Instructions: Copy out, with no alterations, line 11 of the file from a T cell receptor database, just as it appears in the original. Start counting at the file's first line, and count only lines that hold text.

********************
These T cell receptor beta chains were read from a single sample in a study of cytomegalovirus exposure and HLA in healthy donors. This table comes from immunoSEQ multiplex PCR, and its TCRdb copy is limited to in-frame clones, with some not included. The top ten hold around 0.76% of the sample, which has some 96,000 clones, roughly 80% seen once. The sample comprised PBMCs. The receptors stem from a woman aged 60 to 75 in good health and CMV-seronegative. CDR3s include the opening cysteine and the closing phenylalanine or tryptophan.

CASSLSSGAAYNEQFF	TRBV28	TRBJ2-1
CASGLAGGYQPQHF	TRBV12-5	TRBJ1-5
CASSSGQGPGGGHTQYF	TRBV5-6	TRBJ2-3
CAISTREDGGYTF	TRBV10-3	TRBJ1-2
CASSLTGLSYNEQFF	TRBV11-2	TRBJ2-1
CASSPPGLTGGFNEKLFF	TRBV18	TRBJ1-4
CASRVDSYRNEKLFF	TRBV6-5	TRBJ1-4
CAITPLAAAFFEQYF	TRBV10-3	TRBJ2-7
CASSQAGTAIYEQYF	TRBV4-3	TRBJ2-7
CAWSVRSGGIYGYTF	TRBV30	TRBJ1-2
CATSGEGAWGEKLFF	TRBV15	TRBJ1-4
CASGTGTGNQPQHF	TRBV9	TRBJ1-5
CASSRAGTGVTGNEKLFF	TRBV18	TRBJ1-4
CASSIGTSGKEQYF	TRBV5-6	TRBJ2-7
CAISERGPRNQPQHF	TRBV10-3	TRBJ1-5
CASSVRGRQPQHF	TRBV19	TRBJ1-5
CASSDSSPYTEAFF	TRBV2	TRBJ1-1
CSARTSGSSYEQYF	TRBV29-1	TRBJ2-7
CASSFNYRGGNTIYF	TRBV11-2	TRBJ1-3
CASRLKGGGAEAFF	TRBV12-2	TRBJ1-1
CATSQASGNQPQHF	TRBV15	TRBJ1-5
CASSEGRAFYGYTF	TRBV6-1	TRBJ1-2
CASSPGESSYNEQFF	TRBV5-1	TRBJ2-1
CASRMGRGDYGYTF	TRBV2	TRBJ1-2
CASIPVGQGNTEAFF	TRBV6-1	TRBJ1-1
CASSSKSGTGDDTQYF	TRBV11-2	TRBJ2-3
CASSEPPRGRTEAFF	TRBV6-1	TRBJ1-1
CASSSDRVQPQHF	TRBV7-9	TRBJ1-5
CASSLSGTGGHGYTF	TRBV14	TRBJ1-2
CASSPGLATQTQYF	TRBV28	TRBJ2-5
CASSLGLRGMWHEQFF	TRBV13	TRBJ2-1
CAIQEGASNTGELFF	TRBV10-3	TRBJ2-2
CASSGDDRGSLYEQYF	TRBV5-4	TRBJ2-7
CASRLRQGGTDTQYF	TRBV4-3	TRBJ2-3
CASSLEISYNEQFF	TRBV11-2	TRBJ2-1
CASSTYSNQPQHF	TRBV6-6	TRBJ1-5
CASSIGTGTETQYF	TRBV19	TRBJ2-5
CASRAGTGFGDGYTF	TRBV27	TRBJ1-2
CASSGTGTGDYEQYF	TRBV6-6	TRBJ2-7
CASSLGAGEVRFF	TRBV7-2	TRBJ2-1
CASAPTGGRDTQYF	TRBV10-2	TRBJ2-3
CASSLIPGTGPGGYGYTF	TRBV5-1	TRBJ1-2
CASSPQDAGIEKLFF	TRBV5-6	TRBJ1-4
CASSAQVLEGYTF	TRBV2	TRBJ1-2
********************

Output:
CAWSVRSGGIYGYTF	TRBV30	TRBJ1-2